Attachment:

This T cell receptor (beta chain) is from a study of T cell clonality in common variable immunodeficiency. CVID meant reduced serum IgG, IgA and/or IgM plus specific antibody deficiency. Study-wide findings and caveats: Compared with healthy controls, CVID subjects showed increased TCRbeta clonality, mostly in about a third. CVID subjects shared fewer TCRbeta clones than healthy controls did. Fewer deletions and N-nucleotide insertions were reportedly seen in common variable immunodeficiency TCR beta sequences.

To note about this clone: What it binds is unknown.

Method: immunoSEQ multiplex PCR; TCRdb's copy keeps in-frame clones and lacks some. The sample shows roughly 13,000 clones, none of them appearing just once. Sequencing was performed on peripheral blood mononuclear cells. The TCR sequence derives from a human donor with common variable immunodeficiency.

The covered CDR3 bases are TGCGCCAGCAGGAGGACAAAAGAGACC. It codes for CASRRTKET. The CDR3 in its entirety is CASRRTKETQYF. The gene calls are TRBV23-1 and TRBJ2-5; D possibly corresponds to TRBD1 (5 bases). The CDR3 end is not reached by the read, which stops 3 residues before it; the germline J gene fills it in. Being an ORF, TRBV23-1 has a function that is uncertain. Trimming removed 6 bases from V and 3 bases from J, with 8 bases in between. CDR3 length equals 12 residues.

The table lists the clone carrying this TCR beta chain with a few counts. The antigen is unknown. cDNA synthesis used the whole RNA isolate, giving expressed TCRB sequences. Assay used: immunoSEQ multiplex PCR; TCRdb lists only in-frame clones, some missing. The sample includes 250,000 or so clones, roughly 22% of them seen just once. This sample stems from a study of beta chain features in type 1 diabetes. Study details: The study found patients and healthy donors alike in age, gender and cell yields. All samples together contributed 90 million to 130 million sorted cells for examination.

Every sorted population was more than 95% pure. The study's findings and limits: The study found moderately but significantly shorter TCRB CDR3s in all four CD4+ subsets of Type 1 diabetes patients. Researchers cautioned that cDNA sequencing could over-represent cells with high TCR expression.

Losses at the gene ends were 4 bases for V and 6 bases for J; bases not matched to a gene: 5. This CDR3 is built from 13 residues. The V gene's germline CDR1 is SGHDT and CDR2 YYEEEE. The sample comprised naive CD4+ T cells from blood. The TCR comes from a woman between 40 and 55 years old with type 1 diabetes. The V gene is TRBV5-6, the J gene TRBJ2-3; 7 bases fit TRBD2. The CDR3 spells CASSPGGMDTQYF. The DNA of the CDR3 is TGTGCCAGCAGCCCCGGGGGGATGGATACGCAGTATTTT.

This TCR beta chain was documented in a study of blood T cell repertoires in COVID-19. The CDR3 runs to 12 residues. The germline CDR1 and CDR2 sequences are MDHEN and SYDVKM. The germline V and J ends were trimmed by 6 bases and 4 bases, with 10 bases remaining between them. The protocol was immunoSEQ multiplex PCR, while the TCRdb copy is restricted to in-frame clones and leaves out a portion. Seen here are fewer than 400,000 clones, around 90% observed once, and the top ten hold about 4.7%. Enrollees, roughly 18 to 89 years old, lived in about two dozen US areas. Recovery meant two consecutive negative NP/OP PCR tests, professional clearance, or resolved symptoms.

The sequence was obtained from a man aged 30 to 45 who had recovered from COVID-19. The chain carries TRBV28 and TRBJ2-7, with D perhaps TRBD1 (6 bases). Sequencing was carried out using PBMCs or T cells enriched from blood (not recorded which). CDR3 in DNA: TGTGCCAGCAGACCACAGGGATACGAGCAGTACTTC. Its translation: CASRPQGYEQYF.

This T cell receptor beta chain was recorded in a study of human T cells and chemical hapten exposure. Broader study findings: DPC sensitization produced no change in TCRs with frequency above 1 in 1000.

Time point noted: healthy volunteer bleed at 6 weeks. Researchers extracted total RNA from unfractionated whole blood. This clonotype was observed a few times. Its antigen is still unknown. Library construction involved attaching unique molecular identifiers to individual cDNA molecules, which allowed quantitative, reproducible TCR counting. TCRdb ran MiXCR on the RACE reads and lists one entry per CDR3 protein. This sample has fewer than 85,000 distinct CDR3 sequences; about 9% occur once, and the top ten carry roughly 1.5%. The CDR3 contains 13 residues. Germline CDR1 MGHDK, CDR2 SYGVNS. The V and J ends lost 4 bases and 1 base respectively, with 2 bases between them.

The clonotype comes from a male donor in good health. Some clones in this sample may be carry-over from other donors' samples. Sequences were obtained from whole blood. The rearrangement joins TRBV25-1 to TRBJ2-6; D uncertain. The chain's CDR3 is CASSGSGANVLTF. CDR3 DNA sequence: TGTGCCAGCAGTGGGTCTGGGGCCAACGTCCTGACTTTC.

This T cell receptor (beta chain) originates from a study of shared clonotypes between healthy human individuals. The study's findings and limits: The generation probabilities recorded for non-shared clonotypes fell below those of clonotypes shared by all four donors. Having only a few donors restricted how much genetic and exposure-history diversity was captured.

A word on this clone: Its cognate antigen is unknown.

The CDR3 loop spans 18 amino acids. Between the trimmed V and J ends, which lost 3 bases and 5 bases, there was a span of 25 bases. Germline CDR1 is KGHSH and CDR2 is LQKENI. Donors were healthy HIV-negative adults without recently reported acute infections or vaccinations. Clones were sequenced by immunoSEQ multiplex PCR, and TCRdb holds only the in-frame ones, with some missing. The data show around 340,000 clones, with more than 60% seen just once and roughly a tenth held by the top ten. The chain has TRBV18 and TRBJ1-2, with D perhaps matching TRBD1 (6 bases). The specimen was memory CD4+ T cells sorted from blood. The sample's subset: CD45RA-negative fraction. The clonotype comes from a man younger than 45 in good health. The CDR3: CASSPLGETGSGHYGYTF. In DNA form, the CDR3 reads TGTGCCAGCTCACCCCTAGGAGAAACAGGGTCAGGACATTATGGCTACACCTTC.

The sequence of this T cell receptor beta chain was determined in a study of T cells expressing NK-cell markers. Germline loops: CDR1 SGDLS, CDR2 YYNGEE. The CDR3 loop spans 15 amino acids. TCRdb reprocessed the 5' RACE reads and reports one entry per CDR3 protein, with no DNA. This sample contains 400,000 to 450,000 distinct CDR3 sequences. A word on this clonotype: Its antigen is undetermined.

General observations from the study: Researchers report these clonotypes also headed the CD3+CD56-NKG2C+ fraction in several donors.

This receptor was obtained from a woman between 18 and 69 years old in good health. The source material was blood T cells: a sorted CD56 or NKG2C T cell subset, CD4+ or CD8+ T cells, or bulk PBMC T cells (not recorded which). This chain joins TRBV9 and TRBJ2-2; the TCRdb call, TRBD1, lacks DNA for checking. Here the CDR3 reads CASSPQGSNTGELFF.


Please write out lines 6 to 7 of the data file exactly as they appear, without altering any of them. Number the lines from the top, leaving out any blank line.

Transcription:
Every sorted population was more than 95% pure. The study's findings and limits: The study found moderately but significantly shorter TCRB CDR3s in all four CD4+ subsets of Type 1 diabetes patients. Researchers cautioned that cDNA sequencing could over-represent cells with high TCR expression.

Losses at the gene ends were 4 bases for V and 6 bases for J; bases not matched to a gene: 5. This CDR3 is built from 13 residues. The V gene's germline CDR1 is SGHDT and CDR2 YYEEEE. The sample comprised naive CD4+ T cells from blood. The TCR comes from a woman between 40 and 55 years old with type 1 diabetes. The V gene is TRBV5-6, the J gene TRBJ2-3; 7 bases fit TRBD2. The CDR3 spells CASSPGGMDTQYF. The DNA of the CDR3 is TGTGCCAGCAGCCCCGGGGGGATGGATACGCAGTATTTT.